Duties when paid by commission
The job description for straight commission is often too vague
I’m writing to you because lately there have been many
issues that have come up in my office. I’m a hygienist in a
very successful, multimillion-dollar office. There are many
days that I love my job. They offer great benefits, including
paying for two-thirds of the cost of my medical insurance.
We have seven hygienists and eight assistants working
with four doctors.
The hygiene department is paid on straight commission,
which has led to many problems in the office. We do not
have a “base pay,” meaning that if we do not have a patient
in the chair, we do not get paid.
Lately the assistants have been complaining, because
they feel that the hygienists do not help enough in sterilization. A huge argument arose when the assistants left
work over an hour early and did not finish making trays
for the hygiene team as well as their own. We keep a log
book of how often the sterilizers are started and who started
them. A doctor at the practice took home this book to see
how many times the hygienists have “helped” by running
the equipment. We (the hygiene team) were under the
impression that when we have
some downtime and are waiting for a doctor to check
our patients, we are to
help as much as we can.
But we did not know
that we would be ex-
pected to stay late or
when we don’t have a patient, to essentially be doing the
The assistants have also recently decided that they will
only be laundering our scrub tops and that we are to take
or wear our pants home and launder them ourselves. (We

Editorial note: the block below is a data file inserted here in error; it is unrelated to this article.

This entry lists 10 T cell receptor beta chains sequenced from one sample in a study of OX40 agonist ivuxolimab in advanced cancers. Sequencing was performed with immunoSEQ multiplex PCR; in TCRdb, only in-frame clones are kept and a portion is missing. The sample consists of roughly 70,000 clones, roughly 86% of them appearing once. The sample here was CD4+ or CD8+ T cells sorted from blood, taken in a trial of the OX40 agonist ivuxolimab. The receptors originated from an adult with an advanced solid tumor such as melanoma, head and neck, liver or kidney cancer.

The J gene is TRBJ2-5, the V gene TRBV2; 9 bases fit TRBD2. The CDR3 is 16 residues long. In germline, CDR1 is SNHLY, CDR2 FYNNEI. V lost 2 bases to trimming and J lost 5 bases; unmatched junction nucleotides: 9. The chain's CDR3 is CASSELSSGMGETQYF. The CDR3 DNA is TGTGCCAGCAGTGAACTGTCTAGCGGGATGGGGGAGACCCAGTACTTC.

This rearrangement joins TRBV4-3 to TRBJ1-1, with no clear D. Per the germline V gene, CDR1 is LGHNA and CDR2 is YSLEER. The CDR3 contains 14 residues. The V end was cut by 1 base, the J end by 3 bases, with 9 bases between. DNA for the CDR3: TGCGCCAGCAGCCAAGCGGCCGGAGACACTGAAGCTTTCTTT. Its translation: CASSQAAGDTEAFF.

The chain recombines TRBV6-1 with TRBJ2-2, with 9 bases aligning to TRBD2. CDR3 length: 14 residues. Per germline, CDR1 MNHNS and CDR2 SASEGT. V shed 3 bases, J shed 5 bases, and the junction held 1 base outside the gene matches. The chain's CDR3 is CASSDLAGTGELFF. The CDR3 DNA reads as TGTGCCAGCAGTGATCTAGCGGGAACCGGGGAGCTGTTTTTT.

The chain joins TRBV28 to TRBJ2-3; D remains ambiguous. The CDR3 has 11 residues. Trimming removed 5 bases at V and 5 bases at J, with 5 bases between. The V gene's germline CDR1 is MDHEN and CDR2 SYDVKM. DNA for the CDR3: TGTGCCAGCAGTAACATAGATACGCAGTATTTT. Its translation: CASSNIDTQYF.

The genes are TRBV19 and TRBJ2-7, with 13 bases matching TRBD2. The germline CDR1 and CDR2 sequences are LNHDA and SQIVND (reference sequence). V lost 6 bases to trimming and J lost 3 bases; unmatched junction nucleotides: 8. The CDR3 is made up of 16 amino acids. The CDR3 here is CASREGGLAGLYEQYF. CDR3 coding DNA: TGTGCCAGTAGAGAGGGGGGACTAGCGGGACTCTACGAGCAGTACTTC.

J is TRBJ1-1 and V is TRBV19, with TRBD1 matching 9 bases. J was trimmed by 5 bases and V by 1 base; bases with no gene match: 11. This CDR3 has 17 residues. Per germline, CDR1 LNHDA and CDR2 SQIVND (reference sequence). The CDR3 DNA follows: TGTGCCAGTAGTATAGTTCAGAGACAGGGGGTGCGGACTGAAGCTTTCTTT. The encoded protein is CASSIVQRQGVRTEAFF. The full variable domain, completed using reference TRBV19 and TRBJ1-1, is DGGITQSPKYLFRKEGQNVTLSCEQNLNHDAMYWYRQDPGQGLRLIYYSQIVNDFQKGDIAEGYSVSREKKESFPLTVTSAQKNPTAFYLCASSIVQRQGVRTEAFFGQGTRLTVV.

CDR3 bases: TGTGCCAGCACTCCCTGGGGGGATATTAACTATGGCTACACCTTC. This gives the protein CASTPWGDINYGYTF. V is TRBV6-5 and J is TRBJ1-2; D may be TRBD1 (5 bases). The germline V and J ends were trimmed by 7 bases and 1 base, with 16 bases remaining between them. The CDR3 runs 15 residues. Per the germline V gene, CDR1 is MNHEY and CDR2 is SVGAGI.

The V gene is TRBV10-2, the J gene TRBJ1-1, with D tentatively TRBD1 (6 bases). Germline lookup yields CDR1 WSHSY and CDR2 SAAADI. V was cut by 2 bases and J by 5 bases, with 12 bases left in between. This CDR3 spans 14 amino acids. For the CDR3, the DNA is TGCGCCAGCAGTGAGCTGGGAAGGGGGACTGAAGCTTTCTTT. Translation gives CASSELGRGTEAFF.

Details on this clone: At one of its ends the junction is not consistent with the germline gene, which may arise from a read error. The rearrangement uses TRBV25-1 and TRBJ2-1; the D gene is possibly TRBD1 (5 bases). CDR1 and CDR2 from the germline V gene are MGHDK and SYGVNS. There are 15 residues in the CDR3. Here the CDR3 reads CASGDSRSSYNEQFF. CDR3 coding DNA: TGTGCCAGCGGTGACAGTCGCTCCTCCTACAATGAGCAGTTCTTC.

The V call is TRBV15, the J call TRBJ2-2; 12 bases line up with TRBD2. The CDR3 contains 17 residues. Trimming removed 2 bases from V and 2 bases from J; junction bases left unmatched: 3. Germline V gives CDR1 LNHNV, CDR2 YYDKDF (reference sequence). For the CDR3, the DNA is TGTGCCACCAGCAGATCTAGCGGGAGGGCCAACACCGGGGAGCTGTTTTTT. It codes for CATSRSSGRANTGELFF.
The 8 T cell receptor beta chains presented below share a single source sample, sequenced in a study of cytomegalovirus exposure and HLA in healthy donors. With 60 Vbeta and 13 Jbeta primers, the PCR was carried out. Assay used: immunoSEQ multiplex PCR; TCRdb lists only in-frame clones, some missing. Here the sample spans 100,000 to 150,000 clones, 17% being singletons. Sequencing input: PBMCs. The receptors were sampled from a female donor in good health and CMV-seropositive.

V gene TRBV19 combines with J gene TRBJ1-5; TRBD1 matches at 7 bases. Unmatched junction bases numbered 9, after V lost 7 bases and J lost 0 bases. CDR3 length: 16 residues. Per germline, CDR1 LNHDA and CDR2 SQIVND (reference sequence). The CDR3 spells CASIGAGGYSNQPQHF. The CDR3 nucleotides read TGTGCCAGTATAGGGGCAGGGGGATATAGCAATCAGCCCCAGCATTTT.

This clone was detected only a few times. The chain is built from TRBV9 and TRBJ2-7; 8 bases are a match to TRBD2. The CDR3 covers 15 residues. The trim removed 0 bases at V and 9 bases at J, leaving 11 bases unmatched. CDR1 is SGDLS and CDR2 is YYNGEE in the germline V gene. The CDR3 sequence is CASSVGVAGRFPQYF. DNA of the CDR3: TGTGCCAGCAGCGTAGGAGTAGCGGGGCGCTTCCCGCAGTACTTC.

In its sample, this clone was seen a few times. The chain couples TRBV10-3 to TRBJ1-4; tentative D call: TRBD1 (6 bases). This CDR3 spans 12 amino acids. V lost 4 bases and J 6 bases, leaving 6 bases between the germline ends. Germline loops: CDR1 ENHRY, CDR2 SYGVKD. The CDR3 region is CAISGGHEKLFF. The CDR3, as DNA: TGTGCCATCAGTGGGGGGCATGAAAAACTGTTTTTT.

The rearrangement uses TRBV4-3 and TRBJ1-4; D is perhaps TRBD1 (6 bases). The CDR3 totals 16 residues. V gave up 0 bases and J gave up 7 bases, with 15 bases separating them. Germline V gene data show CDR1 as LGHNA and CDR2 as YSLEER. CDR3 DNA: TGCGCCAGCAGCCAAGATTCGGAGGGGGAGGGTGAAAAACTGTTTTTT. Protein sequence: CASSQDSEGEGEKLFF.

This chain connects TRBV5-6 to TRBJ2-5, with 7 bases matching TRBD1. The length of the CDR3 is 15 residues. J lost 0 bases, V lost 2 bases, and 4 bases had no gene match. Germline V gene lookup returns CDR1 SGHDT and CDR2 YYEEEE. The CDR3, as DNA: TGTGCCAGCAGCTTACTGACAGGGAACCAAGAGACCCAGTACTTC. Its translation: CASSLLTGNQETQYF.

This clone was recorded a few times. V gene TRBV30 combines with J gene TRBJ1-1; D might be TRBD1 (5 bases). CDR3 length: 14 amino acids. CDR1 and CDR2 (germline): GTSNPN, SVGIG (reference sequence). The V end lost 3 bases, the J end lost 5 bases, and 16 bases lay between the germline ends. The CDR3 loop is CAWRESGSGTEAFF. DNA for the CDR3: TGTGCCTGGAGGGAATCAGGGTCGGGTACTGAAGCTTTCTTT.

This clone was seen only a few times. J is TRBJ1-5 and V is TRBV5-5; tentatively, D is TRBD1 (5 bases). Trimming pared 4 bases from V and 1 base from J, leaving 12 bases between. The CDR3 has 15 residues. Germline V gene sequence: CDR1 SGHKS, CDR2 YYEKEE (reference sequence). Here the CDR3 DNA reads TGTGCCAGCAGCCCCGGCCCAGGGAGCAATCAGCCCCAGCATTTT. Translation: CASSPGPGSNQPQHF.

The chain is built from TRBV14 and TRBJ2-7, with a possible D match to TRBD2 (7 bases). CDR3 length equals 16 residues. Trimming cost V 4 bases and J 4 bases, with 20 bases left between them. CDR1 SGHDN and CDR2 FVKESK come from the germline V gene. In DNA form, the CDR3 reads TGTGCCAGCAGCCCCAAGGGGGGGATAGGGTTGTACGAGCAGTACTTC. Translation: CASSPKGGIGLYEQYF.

do not wear any other form of PPE.)
I’ve read many articles before about hygiene pay on commission and that the only
expectations should be
to perform chairside
hygiene, take care of
our own instruments,
and stock our rooms.
Our office is expecting
us to also catch up on
the sterilization on top
of all of our other duties. I am just seeking some advice if
this is fair or if their expectations are a bit farfetched. What
do you think?
RDH Needing Clarification
There are three separate issues swirling here: ( 1) petty
jealousy and “pecking order” problems, ( 2) job descriptions,
It is not that unusual to find petty jealousy between
assistants and hygienists. All it takes is for one bad
apple to plant seeds of jealousy, and pretty soon, the
whole work atmosphere is toxic. The number one
reason for jealousy is over pay differences between
the two job classes. Hygienists are producers, and
if assistants want to make hygienist pay, they should
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